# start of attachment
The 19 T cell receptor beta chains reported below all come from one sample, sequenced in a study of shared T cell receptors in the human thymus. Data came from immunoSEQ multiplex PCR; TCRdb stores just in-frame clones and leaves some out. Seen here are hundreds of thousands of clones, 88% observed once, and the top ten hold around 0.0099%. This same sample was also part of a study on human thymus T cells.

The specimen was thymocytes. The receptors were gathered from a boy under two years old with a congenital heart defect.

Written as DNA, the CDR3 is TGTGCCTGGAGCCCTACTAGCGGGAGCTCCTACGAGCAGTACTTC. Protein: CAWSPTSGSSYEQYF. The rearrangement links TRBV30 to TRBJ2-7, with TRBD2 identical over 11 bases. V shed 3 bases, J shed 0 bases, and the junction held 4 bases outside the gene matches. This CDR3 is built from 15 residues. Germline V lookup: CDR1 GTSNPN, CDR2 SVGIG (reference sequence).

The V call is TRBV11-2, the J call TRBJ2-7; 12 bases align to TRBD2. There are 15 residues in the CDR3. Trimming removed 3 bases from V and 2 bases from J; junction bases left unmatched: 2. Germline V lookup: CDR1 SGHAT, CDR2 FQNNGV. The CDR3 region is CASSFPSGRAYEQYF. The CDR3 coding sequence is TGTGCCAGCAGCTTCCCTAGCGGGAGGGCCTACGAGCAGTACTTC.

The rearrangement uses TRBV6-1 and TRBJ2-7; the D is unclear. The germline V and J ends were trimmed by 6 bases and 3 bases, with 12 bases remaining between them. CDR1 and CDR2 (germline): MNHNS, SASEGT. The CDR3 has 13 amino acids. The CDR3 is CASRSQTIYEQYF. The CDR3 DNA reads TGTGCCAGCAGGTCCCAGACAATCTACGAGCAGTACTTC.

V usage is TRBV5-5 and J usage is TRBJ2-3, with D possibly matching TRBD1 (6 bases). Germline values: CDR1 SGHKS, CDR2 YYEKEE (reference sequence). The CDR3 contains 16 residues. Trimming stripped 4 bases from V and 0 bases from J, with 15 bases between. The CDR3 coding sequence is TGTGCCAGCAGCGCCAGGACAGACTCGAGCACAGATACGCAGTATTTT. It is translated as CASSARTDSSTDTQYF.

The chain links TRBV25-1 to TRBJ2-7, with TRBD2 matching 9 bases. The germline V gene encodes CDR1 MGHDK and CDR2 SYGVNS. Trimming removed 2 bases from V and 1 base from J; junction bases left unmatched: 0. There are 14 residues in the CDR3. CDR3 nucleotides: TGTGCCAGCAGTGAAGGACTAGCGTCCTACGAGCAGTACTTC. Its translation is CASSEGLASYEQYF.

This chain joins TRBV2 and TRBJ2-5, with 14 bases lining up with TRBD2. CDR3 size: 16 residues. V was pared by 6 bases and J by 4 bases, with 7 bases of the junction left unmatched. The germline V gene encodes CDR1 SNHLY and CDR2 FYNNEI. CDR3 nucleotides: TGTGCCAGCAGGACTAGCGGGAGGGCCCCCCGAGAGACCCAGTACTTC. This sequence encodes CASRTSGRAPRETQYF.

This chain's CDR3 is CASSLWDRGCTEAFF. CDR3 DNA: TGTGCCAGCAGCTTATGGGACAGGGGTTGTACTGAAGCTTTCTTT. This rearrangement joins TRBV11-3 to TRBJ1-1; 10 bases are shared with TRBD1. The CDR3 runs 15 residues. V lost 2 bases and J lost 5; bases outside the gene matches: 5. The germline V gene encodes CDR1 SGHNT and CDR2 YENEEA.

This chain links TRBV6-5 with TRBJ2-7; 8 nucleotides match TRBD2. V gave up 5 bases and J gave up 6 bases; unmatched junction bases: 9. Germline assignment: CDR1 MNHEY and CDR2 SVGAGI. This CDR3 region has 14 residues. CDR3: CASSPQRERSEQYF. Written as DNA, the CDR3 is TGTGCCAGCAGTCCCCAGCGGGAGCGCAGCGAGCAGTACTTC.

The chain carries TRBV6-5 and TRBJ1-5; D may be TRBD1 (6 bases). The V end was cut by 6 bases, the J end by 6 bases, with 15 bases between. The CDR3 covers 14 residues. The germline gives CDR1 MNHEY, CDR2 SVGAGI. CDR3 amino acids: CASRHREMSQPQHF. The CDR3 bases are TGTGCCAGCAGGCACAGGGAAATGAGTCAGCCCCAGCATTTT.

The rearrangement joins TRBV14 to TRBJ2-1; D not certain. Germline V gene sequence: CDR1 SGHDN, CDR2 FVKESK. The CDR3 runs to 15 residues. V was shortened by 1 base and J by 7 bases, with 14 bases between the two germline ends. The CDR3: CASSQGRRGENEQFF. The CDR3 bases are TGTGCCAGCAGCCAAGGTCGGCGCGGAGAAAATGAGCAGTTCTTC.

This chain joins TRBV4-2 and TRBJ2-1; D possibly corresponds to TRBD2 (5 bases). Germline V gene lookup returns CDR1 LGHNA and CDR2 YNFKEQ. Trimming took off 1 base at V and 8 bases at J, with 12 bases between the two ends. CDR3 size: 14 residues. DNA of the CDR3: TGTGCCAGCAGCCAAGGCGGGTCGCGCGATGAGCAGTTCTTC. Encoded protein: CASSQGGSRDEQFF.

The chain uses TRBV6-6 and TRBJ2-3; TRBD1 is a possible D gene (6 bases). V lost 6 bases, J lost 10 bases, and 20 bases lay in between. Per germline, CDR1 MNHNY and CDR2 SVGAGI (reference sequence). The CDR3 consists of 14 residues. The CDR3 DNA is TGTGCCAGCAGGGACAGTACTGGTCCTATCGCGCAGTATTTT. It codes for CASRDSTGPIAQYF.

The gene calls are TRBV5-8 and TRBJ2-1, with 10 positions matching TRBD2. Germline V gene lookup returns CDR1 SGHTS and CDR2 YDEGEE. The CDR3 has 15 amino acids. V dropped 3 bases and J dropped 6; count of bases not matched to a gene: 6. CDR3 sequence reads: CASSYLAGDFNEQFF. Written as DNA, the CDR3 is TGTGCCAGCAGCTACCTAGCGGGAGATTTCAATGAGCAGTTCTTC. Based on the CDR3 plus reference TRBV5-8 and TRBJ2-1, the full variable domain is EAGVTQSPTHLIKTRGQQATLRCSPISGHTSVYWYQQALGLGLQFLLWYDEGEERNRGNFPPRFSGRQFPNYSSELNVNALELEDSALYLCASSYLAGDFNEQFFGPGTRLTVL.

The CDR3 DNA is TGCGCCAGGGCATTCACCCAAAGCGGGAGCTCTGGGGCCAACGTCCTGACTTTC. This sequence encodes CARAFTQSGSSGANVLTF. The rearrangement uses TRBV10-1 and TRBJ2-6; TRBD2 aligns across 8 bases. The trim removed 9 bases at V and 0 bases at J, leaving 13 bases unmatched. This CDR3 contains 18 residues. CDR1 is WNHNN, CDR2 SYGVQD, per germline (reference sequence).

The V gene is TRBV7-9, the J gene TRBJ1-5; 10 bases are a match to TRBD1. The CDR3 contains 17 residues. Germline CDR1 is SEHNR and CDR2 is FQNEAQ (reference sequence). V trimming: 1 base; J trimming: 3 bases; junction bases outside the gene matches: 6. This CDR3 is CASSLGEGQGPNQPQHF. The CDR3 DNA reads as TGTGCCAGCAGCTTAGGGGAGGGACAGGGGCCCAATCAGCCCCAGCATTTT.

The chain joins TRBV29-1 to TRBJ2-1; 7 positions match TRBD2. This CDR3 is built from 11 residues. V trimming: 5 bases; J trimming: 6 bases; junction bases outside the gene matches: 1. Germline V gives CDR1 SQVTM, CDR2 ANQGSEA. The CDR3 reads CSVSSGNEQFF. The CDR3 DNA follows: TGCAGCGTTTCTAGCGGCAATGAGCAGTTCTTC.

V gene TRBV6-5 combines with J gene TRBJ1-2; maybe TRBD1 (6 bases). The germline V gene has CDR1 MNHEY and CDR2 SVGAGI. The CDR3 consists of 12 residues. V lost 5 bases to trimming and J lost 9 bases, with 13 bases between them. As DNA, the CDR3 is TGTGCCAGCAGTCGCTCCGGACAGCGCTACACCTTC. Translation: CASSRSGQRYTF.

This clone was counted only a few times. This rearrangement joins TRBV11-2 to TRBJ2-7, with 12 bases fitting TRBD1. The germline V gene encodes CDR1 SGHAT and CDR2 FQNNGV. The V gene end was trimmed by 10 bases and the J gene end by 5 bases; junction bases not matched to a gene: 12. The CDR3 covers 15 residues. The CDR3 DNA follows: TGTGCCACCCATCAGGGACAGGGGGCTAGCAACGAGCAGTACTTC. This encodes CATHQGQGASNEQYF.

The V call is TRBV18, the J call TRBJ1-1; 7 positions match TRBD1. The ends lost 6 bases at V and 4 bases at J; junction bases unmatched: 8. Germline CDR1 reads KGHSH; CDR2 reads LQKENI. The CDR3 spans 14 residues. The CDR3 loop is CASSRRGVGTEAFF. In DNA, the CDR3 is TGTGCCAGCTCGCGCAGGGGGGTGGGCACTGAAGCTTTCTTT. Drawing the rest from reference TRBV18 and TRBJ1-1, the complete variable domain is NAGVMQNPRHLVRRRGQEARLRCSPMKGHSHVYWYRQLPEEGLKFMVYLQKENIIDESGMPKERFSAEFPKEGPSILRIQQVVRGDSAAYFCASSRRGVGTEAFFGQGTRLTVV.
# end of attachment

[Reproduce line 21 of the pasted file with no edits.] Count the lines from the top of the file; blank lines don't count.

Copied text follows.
The V call is TRBV18, the J call TRBJ1-1; 7 positions match TRBD1. The ends lost 6 bases at V and 4 bases at J; junction bases unmatched: 8. Germline CDR1 reads KGHSH; CDR2 reads LQKENI. The CDR3 spans 14 residues. The CDR3 loop is CASSRRGVGTEAFF. In DNA, the CDR3 is TGTGCCAGCTCGCGCAGGGGGGTGGGCACTGAAGCTTTCTTT. Drawing the rest from reference TRBV18 and TRBJ1-1, the complete variable domain is NAGVMQNPRHLVRRRGQEARLRCSPMKGHSHVYWYRQLPEEGLKFMVYLQKENIIDESGMPKERFSAEFPKEGPSILRIQQVVRGDSAAYFCASSRRGVGTEAFFGQGTRLTVV.